'A Tale of Two Cities' in Small Business: JPMorgan CFO

There are two types of small businesses in the market today and they are acting very differently, said Marianne Lake, the CFO of JPMorgan Chase.

"On the small business side there is a tale of two cities," said Lake. "You have businesses that are still very concerned about the national economy, about regulation, taxation, fiscal issues. And then you have those who have built their balance sheets up and have the resources that they don't need financing to be growing."

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Consumer confidence is "generally high," according to JPMorgan data, despite coming into the quarter with fiscal issues and concerns, Lake said. Across categories, Lake sees consumers spending strongly, with an increase of 9 percent from last year.

However, she said, "when you look at the willingness for (consumers) to extend themselves and take credit, it's just a softer story" compared to small business.

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"If you look at the underlying businesses, they're all performing strongly, growing strongly," she said, citing JPMorgan's leading investment banking fees, growth rates in deposits, and growth in asset management.

"The underlying performance of our businesses is what matters to us," she said. JPMorgan reported quarterly profit that topped analyst expectations and increased its dividend, but shares dipped as loan growth slowed and net revenue fell.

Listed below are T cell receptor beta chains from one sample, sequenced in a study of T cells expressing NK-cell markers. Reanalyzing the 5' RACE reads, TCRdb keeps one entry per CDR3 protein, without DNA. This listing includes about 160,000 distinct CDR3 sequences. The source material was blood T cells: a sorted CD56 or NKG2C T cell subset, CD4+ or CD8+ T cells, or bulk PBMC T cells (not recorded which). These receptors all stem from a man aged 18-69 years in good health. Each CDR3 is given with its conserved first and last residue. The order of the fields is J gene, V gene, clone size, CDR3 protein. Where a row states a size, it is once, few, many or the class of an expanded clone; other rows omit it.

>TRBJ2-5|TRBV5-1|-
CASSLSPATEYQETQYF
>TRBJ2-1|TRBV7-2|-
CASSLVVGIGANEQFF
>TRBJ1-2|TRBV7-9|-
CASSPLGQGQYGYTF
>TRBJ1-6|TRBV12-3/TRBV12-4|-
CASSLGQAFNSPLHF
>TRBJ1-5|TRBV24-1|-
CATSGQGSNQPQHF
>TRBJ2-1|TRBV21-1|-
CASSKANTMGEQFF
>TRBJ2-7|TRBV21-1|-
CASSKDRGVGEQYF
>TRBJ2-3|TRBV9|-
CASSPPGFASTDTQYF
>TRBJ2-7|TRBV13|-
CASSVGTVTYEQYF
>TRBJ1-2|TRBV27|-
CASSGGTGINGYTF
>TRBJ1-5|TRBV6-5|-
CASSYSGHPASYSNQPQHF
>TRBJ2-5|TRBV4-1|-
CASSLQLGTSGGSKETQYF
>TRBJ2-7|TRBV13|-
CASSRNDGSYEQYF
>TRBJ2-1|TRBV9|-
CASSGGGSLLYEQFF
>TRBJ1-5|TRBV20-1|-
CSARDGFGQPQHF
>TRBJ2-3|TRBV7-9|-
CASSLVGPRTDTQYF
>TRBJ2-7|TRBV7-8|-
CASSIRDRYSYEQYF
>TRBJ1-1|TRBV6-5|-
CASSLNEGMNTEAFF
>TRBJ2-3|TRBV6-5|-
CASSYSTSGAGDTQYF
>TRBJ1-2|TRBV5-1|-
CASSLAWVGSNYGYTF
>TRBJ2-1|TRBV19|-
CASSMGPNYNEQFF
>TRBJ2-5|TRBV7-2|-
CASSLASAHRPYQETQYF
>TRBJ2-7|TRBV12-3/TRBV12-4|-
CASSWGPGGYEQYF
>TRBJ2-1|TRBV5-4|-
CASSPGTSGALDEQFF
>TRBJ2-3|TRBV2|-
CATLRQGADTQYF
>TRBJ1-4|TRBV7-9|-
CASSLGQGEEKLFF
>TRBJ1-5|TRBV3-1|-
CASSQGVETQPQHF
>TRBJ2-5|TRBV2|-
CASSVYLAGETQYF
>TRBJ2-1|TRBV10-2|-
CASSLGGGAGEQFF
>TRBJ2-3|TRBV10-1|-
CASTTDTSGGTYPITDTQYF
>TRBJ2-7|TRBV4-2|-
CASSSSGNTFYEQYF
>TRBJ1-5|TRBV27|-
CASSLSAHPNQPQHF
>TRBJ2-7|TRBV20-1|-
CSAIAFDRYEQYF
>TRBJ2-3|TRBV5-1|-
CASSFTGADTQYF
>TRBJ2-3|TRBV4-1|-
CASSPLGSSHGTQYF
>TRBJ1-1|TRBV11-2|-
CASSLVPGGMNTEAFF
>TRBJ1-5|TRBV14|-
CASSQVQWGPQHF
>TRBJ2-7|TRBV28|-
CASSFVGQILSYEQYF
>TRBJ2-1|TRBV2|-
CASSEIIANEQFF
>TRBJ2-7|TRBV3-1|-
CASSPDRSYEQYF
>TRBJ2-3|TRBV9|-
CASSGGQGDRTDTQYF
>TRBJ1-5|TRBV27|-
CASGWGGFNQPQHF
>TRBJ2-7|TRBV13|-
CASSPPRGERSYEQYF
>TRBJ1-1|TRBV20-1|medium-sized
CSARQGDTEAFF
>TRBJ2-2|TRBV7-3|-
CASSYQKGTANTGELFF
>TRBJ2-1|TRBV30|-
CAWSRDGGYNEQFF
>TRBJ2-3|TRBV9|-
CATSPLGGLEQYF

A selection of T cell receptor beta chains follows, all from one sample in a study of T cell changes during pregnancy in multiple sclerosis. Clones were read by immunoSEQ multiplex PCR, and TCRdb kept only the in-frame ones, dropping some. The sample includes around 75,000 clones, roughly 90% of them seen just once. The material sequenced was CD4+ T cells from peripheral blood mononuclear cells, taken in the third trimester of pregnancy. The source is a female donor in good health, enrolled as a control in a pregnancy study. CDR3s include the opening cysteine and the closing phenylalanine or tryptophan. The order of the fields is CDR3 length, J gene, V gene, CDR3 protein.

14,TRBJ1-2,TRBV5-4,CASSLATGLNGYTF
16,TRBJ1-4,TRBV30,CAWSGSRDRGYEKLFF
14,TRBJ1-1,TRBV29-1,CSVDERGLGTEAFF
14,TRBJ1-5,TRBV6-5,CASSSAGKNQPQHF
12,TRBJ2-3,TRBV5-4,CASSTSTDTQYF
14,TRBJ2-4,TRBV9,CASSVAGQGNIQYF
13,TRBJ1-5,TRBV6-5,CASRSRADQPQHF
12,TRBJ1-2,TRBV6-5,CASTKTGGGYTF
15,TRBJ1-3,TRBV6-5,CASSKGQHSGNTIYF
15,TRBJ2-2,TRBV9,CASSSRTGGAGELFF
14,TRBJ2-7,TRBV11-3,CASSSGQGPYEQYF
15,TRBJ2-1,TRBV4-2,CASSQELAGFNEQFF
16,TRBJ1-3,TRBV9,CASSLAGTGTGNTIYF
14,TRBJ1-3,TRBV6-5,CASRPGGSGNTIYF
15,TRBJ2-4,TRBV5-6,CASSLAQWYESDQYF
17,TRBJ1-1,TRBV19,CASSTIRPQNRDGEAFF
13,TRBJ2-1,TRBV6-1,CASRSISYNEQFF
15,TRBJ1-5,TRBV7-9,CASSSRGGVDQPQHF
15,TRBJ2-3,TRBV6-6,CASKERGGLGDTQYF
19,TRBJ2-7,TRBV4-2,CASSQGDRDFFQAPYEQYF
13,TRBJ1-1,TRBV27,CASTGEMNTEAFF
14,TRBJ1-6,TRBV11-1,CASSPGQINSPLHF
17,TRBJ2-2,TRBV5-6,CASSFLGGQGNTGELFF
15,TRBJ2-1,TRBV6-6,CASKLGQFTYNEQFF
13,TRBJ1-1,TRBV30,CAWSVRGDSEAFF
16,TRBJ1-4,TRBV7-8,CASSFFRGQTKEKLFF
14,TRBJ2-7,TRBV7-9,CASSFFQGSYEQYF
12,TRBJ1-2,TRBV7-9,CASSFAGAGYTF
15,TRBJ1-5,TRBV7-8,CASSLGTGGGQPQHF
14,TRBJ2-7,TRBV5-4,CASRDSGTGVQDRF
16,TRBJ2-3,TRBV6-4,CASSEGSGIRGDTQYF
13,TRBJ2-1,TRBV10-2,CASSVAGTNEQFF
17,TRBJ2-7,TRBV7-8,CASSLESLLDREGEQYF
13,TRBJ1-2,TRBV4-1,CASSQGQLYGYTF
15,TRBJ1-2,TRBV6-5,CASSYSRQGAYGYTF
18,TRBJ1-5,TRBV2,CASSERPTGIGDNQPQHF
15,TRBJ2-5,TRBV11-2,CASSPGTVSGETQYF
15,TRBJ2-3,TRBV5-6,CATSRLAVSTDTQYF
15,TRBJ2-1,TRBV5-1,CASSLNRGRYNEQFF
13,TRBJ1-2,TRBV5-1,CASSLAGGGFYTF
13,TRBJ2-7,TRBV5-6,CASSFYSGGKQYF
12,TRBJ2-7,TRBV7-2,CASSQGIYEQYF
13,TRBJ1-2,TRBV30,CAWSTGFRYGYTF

Lake said that mortgage charge-offs are diminishing steadily, but "while they're nowhere near where they need to be in terms of all-time lows, at some point they're going to get down there. Maybe towards the end of next year and into 2015."

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After JPMorgan received permission from regulators to buy back stock, the remaining problems with the company were "qualitative issues, they're not quantitative issues for us," Lake said. "They're important and we're going to put in all the time and effort into fixing them."

The largest U.S. bank by deposits said it earned $1.59 a share on revenue of $25.8 billion. JPMorgan plans to raise its dividend to 38 cents a share from the current 30 cents, and repurchased $2.6 billion in common shares as a further reward for investors. It's also planning to buy another $6 billion over the next 12 months.

—Reuters contributed to this report.

—By CNBC's Paul Toscano. Follow him on Twitter and get the latest stories from "Squawk on the Street" @ToscanoPaul